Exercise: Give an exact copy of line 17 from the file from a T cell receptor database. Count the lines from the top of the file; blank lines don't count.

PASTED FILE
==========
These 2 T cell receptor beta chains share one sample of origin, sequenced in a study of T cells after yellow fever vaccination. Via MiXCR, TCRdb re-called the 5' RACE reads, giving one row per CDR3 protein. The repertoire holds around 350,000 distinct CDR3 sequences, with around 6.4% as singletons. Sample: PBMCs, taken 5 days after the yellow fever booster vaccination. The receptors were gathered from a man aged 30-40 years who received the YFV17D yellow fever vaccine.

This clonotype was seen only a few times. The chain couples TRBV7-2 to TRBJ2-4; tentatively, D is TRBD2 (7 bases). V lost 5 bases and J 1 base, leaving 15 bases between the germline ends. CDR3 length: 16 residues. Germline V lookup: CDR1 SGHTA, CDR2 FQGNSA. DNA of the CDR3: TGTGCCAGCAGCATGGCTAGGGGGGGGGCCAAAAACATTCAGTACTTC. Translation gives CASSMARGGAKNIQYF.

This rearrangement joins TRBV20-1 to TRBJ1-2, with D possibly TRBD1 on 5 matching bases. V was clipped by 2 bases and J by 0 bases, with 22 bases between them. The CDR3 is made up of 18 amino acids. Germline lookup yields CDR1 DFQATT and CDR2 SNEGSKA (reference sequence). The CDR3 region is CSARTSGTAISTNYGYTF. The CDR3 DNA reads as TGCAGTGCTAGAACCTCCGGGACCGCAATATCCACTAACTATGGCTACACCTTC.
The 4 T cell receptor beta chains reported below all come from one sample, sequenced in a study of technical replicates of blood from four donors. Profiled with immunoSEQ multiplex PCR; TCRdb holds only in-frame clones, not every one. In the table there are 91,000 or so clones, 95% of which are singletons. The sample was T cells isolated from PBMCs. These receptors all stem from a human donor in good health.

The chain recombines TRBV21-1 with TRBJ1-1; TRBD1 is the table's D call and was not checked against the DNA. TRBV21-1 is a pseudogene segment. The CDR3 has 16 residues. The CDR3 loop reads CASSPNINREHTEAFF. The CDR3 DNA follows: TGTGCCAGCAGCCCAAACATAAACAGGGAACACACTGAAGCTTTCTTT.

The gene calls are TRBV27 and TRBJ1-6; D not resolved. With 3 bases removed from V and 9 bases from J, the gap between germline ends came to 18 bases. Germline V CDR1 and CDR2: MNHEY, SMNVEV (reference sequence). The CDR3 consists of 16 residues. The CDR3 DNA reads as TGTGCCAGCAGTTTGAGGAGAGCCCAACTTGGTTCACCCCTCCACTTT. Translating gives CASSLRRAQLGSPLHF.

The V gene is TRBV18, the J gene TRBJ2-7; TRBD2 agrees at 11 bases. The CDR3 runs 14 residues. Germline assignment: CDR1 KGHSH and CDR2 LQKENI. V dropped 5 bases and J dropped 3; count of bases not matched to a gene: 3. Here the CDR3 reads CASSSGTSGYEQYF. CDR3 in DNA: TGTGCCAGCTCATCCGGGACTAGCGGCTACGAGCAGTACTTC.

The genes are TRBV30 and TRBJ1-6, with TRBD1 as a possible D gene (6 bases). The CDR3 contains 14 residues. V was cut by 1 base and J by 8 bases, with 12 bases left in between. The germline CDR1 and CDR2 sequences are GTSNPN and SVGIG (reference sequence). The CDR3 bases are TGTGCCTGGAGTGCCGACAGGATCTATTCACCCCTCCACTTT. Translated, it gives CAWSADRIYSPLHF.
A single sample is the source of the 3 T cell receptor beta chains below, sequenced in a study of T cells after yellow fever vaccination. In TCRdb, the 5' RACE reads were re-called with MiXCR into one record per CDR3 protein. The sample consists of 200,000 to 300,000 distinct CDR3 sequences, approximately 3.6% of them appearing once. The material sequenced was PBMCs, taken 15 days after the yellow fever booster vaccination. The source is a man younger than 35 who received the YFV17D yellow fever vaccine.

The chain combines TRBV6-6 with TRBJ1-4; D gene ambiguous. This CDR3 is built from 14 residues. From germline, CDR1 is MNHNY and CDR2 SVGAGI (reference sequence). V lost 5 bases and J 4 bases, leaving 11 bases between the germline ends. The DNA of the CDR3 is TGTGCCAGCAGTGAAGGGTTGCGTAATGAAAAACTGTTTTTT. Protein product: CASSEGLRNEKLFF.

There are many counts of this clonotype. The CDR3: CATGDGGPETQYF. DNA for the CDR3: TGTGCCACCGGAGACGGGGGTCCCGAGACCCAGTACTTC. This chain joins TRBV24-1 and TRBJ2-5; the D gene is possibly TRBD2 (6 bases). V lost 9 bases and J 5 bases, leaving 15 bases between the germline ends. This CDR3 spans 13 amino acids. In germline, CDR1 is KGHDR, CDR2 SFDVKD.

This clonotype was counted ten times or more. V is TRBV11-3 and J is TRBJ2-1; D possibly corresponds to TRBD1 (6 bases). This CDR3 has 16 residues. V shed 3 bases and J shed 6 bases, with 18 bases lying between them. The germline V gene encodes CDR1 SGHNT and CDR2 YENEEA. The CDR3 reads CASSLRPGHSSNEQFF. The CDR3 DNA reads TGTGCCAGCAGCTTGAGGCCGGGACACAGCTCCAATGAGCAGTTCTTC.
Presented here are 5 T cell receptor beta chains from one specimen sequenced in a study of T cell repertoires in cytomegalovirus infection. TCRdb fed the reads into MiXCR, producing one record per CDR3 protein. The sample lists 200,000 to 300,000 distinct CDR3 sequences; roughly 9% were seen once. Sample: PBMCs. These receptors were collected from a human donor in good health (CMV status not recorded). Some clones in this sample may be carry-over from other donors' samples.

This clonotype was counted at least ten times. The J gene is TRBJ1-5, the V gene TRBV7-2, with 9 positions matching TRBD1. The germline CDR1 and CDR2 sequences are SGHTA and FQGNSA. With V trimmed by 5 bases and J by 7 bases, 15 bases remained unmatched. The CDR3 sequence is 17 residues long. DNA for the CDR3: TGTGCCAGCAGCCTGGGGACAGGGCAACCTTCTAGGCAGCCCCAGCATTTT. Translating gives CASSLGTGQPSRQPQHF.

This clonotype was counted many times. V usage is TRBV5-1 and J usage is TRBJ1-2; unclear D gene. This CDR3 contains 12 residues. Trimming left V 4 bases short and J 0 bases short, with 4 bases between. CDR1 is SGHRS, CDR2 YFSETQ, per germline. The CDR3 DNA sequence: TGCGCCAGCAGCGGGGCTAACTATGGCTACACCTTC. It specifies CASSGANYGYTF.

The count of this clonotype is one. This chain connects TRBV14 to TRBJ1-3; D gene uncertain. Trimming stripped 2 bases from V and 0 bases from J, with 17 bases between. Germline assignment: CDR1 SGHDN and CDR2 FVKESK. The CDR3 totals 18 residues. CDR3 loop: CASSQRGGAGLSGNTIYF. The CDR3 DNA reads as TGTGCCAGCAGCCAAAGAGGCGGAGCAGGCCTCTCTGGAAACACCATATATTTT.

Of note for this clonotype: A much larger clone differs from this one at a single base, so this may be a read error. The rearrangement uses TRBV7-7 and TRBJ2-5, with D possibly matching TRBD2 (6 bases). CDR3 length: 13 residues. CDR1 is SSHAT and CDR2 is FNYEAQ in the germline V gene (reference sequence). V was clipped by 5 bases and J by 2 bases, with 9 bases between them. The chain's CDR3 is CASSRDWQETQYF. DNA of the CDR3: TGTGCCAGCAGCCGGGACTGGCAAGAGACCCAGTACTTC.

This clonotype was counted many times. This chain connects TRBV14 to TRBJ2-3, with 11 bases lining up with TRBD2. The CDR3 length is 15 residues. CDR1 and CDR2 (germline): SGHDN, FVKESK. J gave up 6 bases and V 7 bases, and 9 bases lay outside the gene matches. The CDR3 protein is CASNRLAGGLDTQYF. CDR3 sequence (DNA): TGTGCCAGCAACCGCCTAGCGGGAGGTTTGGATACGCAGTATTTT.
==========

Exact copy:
Of note for this clonotype: A much larger clone differs from this one at a single base, so this may be a read error. The rearrangement uses TRBV7-7 and TRBJ2-5, with D possibly matching TRBD2 (6 bases). CDR3 length: 13 residues. CDR1 is SSHAT and CDR2 is FNYEAQ in the germline V gene (reference sequence). V was clipped by 5 bases and J by 2 bases, with 9 bases between them. The chain's CDR3 is CASSRDWQETQYF. DNA of the CDR3: TGTGCCAGCAGCCGGGACTGGCAAGAGACCCAGTACTTC.